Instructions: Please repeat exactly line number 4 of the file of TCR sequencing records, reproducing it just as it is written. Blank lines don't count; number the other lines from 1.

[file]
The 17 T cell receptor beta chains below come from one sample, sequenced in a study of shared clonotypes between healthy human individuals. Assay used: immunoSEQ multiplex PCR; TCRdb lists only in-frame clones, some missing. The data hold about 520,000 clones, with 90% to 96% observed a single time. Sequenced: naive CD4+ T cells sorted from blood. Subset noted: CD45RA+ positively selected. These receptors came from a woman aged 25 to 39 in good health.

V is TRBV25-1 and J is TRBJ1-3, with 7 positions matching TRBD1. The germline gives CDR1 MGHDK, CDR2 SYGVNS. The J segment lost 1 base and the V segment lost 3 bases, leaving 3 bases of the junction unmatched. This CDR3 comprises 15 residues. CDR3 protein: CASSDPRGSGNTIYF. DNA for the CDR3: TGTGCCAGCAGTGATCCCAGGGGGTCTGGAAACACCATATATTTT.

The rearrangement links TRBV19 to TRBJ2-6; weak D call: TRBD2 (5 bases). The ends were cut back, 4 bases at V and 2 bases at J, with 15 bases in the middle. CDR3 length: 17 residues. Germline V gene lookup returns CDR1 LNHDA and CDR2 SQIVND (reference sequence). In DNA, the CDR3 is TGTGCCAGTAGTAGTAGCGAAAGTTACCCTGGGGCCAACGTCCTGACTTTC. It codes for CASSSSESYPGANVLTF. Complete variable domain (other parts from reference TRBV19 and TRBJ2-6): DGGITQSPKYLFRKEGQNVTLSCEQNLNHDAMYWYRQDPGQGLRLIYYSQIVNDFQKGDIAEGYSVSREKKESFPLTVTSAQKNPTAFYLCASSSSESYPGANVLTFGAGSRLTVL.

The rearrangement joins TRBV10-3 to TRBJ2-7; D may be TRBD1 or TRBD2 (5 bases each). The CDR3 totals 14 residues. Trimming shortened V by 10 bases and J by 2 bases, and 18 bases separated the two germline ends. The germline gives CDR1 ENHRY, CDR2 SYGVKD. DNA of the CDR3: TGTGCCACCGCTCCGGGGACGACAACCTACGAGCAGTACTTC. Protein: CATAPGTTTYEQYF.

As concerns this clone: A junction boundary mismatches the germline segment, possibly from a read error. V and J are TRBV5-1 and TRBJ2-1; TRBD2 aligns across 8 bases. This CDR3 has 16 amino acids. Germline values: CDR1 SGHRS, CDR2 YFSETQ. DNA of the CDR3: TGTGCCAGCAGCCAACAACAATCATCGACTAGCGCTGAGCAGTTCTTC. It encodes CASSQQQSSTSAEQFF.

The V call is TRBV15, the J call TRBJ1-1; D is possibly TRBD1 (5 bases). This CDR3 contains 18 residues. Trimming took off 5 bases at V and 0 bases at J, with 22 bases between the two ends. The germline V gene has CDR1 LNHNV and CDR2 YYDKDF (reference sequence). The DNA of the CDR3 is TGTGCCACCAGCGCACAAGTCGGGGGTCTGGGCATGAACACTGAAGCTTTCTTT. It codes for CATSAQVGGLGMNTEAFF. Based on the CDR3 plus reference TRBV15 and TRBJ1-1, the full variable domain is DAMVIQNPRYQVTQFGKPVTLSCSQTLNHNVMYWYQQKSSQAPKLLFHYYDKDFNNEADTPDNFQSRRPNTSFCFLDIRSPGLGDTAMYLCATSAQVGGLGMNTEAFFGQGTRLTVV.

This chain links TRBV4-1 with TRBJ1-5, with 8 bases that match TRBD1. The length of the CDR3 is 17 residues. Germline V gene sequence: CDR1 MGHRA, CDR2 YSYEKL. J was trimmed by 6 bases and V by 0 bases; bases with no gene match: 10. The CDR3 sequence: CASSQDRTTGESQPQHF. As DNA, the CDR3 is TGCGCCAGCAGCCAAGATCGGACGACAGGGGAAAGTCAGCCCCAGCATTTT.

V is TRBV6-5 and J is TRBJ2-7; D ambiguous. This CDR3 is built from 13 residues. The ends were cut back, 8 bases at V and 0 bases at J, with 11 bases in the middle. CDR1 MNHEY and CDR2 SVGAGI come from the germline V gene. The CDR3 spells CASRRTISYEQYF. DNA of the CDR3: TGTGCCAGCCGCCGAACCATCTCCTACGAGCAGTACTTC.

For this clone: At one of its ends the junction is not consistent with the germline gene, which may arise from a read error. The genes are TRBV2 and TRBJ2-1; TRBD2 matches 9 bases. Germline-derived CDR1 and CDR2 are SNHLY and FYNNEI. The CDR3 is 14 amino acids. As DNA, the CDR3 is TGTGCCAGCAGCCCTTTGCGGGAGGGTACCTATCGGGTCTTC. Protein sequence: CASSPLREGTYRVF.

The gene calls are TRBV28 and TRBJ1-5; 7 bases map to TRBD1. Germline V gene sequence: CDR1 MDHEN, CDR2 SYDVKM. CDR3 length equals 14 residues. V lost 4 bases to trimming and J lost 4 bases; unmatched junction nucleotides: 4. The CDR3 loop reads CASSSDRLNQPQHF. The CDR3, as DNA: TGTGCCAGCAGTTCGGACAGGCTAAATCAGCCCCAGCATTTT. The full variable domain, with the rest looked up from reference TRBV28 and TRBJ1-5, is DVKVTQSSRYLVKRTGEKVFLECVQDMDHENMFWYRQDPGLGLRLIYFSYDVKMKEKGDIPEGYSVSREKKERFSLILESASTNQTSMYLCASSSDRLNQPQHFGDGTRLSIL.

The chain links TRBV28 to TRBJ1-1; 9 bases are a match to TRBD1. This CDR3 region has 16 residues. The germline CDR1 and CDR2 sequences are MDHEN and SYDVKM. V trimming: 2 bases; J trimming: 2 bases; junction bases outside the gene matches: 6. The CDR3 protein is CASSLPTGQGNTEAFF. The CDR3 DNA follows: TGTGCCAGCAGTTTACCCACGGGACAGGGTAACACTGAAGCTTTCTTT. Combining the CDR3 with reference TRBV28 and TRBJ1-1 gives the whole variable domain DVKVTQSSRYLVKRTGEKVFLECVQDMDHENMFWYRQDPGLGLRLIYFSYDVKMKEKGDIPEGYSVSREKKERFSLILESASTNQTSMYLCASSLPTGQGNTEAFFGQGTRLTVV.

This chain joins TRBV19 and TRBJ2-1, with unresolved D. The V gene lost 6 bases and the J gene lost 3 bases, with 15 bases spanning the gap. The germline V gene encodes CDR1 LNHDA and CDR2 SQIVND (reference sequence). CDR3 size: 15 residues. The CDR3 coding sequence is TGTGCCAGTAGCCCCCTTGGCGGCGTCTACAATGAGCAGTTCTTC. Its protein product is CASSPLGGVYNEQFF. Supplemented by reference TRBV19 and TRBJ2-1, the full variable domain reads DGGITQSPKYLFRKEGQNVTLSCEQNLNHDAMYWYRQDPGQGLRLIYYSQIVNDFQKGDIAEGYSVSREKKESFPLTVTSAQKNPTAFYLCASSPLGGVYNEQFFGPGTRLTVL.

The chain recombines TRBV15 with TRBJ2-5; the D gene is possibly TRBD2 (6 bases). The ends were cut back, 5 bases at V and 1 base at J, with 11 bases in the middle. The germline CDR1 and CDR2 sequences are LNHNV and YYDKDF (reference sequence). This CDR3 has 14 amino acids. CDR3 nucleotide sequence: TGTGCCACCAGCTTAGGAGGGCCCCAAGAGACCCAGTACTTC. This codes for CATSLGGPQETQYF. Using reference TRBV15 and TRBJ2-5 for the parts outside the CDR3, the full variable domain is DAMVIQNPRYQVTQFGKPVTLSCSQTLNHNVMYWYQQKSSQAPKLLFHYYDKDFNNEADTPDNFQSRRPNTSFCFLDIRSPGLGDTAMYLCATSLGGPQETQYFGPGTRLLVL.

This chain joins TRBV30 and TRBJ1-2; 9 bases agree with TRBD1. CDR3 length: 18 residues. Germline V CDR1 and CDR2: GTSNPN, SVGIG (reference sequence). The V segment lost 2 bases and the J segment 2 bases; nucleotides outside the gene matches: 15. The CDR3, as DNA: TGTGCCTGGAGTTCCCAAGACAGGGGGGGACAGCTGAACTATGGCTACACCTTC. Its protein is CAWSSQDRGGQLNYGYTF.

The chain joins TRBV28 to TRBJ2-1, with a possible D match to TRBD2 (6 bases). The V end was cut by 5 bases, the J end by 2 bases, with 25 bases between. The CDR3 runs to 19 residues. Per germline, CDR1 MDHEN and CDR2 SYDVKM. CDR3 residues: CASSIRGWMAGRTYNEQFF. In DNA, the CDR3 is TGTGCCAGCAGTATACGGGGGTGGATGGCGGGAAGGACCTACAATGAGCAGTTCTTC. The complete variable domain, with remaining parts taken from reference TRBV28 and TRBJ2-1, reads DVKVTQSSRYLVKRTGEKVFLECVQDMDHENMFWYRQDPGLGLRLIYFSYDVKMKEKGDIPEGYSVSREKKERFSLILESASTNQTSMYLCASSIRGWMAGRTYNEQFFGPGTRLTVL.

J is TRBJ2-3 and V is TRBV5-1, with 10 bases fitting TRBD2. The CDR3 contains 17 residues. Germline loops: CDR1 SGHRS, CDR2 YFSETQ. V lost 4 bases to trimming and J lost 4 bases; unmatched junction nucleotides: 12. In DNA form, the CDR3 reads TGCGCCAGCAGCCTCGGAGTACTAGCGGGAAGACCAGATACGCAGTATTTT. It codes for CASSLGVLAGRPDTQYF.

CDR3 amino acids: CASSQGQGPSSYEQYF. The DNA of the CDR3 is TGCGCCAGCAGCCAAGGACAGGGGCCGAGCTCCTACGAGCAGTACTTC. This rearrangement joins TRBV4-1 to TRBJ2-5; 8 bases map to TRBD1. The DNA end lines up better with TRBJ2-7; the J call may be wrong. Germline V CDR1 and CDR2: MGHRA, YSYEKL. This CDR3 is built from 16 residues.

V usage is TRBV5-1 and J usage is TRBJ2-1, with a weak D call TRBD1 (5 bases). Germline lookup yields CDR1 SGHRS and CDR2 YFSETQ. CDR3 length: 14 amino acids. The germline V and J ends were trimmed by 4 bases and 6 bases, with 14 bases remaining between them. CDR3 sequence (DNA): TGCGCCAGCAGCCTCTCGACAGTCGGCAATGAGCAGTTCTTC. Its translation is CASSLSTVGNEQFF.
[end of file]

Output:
The rearrangement joins TRBV10-3 to TRBJ2-7; D may be TRBD1 or TRBD2 (5 bases each). The CDR3 totals 14 residues. Trimming shortened V by 10 bases and J by 2 bases, and 18 bases separated the two germline ends. The germline gives CDR1 ENHRY, CDR2 SYGVKD. DNA of the CDR3: TGTGCCACCGCTCCGGGGACGACAACCTACGAGCAGTACTTC. Protein: CATAPGTTTYEQYF.